Using a color-harmonization program called Project Rainbow, Unilever is reducing the more than 100 hues it uses on its spreads and dressings packaging in Europe to six. Unilever's hope is to save tens or eventually even hundreds of millions of dollars a year. By some estimates, the entire industry could save $5 billion annually if it follows suit.
LFH, the branding and design group behind the switch, said the initial savings for Unilever in Europe amount to $13 million to $26 million. Graham Hawkins, production director of LFH, said other package-goods companies are expressing interest, and said savings from color reduction could be applied to other areas of marketing.
But will consumers notice the fewer colors?
"The jury's still out with some brand managers, some design managers, as to whether there's any sort of aesthetic cost," said Thomas Gilmore, director-brand strategy for the Cincinnati-based branding and design firm RGI, who has worked with marketers such as Procter & Gamble Co. and Kimberly-Clark Corp. "But it's certainly a trend you see, and it's on, I think, most every design manager's list of things to think about."
In the current economic climate, he said, it's becoming a far more attractive option, enough so that he believes even brands that do see a significant difference will consider it. "Brand managers see what else they can do with that money in their budgets," he said. "It's money that could be used for a website or an in-store promotion or any number of things."
Advancements in printing, which have added as many as four additional colors to the old four-color process, have helped make such moves possible, reducing the need for specialized or "spot" colors to get the right look -- or close to it.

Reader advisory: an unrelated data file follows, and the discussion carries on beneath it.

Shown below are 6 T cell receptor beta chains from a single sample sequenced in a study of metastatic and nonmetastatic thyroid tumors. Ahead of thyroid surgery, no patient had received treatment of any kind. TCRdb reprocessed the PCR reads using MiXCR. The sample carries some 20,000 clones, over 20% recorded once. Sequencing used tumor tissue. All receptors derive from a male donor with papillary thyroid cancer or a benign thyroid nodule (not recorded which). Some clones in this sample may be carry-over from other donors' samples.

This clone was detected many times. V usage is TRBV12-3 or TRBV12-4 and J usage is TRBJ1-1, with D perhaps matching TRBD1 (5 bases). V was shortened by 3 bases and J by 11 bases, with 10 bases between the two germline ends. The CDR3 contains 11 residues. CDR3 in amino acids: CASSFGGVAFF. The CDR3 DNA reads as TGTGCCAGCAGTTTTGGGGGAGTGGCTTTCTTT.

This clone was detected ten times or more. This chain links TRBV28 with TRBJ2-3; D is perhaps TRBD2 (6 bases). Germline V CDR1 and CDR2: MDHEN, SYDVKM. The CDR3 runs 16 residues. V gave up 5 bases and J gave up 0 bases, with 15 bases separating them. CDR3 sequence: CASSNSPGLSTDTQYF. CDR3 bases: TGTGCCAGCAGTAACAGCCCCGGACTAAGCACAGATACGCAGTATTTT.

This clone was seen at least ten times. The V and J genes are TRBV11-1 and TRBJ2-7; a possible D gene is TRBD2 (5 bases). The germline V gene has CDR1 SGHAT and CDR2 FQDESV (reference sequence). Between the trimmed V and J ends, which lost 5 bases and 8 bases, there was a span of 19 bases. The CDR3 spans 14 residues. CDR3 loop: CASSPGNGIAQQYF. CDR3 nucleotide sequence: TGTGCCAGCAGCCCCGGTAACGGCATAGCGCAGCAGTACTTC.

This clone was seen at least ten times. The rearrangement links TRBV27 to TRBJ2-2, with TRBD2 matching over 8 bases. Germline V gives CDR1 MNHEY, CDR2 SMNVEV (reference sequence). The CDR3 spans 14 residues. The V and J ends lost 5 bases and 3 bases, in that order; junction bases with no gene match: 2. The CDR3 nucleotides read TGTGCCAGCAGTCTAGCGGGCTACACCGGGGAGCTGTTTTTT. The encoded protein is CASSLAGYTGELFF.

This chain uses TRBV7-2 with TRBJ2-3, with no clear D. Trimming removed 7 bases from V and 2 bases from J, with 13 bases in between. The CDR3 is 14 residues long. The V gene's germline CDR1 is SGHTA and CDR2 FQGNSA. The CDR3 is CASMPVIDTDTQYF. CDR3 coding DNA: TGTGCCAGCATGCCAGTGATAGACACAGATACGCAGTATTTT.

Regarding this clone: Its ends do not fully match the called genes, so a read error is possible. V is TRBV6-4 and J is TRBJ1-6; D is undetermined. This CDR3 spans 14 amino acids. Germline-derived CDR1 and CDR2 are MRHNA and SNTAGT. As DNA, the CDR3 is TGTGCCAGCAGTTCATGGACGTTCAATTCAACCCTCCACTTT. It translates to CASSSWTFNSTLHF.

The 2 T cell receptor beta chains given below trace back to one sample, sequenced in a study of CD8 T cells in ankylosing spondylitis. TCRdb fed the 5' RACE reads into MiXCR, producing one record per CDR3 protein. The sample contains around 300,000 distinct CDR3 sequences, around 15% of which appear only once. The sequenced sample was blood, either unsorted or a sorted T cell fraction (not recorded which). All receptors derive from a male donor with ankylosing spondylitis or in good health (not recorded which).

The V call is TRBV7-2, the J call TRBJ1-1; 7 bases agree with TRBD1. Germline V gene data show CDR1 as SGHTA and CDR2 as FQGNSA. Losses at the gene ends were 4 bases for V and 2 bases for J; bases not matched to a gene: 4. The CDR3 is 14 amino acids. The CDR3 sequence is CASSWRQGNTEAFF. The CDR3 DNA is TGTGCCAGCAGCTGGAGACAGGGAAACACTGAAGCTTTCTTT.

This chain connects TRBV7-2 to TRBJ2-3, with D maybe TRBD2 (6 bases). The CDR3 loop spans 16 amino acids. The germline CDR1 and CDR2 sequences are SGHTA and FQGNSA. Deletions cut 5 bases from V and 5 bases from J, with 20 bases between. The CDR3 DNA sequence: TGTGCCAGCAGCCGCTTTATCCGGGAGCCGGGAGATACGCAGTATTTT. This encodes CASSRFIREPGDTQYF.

There's even a potential environmental benefit. Mr. Gilmore, who founded the Sustainable CPG forum on LinkedIn, notes considerable reductions in waste from such consolidations. Cost savings and waste reduction come from buying inks on a greater scale, creating far less ink and packaging waste in the process of doing changeovers, and from producing final packaging because reduced complexity can improve quality and consistency, Mr. Hawkins said.
A few companies have adopted more-generic lineups of standardized colors, Mr. Hawkins said, but he believes quality suffers in comparison to the customized system Unilever adopted. LFH used a patented system by which it audits colors used by a marketer and then recommends a reduced palette that can achieve nearly the same look.
"Basically, eight out of 10 marketers couldn't tell the difference between their old packaging and the new packaging once we converted it," Mr. Hawkins said. The other two didn't see enough difference to justify the added cost for more inks, he said.
"The team was, quite frankly, blown away with the results," said Matthew Daniels, best-practices manager for the Unilever spreads and cooking business, in a statement. "No one could quite believe that such quality could be realized when using six colors."
But the approach isn't for everyone. Savings are much bigger for the largest, most diverse package-goods companies with the most complexity in their packaging lineups.